615to7q8gil-_sy346_‘The best maps are not published, are not accurate or even sensible, but are the maps we make ourselves about our cities… Here’s the corner I realised I was in love, there I was happy, here I lost my bike, and over there, I caught the scent of an ex-lover, then had to sit down and cry.’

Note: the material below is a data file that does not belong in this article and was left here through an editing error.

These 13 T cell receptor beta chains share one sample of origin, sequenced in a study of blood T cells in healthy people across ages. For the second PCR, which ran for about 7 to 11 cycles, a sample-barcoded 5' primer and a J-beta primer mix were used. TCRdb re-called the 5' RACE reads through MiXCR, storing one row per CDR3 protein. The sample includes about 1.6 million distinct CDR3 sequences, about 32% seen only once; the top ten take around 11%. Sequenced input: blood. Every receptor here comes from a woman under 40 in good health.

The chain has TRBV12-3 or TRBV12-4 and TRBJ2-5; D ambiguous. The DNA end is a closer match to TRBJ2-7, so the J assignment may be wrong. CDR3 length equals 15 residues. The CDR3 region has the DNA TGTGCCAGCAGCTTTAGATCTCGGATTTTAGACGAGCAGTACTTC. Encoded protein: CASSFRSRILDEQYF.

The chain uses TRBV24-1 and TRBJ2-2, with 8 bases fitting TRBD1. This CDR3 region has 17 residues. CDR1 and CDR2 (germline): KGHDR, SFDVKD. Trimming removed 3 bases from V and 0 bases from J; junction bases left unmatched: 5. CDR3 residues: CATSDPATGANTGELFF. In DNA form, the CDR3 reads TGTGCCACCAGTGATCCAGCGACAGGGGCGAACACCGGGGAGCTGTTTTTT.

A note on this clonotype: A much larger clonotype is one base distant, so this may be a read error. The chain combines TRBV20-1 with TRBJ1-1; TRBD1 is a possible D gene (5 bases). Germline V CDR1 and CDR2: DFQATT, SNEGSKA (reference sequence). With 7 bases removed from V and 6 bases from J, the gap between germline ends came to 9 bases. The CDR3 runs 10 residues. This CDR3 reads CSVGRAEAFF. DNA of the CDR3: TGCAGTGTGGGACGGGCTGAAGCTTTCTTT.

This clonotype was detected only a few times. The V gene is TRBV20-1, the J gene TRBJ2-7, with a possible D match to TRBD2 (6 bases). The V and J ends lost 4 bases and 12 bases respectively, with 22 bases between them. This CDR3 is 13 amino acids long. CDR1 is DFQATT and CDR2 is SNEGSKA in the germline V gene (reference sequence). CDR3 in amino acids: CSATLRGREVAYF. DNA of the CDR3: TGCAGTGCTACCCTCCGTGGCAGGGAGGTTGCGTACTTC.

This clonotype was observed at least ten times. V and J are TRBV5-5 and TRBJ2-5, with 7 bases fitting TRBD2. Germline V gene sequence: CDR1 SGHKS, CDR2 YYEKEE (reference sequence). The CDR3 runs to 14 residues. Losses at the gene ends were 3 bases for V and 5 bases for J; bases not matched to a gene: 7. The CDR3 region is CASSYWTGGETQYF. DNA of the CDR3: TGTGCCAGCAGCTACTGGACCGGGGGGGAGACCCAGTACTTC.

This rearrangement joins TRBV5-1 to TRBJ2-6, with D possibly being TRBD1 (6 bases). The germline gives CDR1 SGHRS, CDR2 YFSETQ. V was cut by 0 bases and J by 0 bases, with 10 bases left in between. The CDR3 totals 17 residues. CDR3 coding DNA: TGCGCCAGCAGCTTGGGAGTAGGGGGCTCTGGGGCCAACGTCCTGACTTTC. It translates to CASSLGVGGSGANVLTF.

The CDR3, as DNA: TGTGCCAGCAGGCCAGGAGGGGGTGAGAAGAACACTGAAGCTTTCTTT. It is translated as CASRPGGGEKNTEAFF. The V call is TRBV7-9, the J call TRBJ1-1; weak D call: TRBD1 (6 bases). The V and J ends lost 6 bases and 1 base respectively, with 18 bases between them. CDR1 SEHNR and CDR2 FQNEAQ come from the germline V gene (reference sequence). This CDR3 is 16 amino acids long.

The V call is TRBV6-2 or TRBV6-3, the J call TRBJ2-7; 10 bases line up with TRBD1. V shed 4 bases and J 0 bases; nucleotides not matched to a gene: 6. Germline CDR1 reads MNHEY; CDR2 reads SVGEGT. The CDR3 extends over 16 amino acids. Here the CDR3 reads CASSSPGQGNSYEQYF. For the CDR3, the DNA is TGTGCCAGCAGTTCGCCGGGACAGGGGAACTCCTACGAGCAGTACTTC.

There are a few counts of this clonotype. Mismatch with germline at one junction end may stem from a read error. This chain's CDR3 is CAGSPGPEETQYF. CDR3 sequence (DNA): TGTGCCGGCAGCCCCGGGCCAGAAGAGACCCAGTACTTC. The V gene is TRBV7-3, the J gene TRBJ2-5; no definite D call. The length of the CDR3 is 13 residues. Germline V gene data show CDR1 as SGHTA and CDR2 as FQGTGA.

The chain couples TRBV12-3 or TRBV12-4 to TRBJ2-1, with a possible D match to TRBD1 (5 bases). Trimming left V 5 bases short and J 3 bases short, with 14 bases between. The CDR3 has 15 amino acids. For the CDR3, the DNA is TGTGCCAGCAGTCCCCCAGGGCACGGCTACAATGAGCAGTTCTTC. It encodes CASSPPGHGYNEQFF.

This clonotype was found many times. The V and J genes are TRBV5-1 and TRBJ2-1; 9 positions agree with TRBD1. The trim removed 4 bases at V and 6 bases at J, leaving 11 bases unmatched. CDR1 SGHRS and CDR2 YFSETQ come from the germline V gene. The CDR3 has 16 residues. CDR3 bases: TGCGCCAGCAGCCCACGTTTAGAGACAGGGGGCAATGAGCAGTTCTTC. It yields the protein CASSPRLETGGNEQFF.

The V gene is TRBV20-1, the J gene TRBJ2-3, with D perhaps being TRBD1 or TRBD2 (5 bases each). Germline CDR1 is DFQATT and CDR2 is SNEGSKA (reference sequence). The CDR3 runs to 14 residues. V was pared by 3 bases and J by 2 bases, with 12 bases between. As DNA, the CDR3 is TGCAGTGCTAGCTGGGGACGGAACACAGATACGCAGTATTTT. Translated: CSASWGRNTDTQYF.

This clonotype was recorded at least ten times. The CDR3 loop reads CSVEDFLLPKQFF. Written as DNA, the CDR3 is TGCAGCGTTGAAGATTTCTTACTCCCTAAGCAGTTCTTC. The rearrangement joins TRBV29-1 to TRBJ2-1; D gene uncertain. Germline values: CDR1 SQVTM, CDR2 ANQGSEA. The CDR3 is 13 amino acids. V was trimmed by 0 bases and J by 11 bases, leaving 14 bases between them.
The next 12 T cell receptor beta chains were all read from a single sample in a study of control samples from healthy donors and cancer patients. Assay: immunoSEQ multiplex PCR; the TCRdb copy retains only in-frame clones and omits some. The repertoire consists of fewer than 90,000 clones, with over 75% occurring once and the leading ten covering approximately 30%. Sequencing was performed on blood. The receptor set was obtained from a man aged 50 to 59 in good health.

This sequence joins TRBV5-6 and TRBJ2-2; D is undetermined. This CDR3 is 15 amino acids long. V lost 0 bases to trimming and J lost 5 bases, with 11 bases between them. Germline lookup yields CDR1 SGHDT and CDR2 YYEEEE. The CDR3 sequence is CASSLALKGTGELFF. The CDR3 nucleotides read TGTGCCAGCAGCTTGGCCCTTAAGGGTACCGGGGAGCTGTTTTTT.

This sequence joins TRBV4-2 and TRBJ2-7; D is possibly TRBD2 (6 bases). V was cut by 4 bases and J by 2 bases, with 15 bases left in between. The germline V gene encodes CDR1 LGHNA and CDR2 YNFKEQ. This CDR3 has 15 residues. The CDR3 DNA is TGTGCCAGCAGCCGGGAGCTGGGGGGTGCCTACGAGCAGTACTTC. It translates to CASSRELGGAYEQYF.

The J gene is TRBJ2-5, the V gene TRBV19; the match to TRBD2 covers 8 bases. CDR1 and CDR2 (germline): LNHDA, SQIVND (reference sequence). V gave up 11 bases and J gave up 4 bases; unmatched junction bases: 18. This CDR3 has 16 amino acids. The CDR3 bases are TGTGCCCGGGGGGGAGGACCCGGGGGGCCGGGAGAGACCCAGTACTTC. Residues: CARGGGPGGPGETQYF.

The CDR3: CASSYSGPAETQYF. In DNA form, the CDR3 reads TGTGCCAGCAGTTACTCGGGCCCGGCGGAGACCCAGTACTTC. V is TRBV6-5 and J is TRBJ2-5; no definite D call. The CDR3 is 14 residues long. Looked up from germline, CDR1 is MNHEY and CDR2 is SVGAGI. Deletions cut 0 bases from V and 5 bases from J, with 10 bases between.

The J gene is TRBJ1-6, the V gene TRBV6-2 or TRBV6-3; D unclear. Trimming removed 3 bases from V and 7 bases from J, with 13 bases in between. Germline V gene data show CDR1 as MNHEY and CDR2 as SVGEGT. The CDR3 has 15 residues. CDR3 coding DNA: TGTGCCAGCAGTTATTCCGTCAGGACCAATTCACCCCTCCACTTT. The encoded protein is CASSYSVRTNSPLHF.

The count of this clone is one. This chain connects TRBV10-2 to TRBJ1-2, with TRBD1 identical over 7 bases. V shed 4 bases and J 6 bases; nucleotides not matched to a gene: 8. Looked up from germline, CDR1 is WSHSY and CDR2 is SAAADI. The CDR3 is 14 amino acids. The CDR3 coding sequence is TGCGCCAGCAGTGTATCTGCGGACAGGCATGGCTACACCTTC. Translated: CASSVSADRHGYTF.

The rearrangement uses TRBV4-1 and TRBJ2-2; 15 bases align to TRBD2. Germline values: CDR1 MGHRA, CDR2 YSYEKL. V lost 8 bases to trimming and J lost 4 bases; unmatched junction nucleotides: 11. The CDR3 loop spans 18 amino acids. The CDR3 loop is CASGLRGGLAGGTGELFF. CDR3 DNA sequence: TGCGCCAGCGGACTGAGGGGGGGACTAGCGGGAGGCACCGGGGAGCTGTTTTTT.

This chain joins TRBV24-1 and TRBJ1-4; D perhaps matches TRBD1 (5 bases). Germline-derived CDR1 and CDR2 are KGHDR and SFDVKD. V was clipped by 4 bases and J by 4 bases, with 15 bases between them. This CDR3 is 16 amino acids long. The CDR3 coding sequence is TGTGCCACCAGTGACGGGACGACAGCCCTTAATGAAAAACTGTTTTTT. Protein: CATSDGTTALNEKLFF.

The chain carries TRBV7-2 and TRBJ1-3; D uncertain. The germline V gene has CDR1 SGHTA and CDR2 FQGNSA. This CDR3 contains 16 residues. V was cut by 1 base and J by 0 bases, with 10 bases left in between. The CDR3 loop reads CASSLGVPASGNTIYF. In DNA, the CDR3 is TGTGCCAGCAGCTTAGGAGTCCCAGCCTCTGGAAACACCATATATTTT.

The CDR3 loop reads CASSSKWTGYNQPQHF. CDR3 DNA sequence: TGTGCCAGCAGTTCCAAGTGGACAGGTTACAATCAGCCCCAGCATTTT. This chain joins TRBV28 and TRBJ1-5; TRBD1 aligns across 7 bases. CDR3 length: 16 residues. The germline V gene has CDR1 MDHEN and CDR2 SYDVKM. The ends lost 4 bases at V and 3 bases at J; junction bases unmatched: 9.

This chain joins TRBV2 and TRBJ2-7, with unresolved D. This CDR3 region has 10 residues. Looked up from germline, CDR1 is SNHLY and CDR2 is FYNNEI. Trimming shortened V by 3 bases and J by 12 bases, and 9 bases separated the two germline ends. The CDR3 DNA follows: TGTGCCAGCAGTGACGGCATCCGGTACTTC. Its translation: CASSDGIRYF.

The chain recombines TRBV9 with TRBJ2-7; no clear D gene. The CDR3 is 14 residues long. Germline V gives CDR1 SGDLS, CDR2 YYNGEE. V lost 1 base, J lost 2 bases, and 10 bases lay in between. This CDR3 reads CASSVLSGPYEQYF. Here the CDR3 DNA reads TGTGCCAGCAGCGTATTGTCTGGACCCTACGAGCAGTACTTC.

Alys Fowler’s beautiful Hidden Nature starts with a familiar kind of nature-writing goal: she plans to paddle all the canals of Birmingham in her bright red pack raft. Rather than seeking out wild spaces, like the Hebridean island she visits later in the narrative, she wants to see what she can find near to where she lives. Fowler is known for her work on gardening, a subject I know nothing about, and so I wondered if I would find her paragraphs on plants a little too complicated and technical. As it turns out, Fowler can effortlessly take a topic you had no idea that you were interested in, like feral pigeons, moss or water-lilies, and make it fascinating. Here she is on the migration of eels: ‘The glass eels are known to climb out of the water and will flatten themselves to look like a blade of grass to hide from herons, who pluck them out of the water for tea. Weirs and flood barriers pose a threat to glass eels… The Thames now has a number of eel passes, bristled brushes that allow the eels to climb out of the water and wriggle along to the next stage.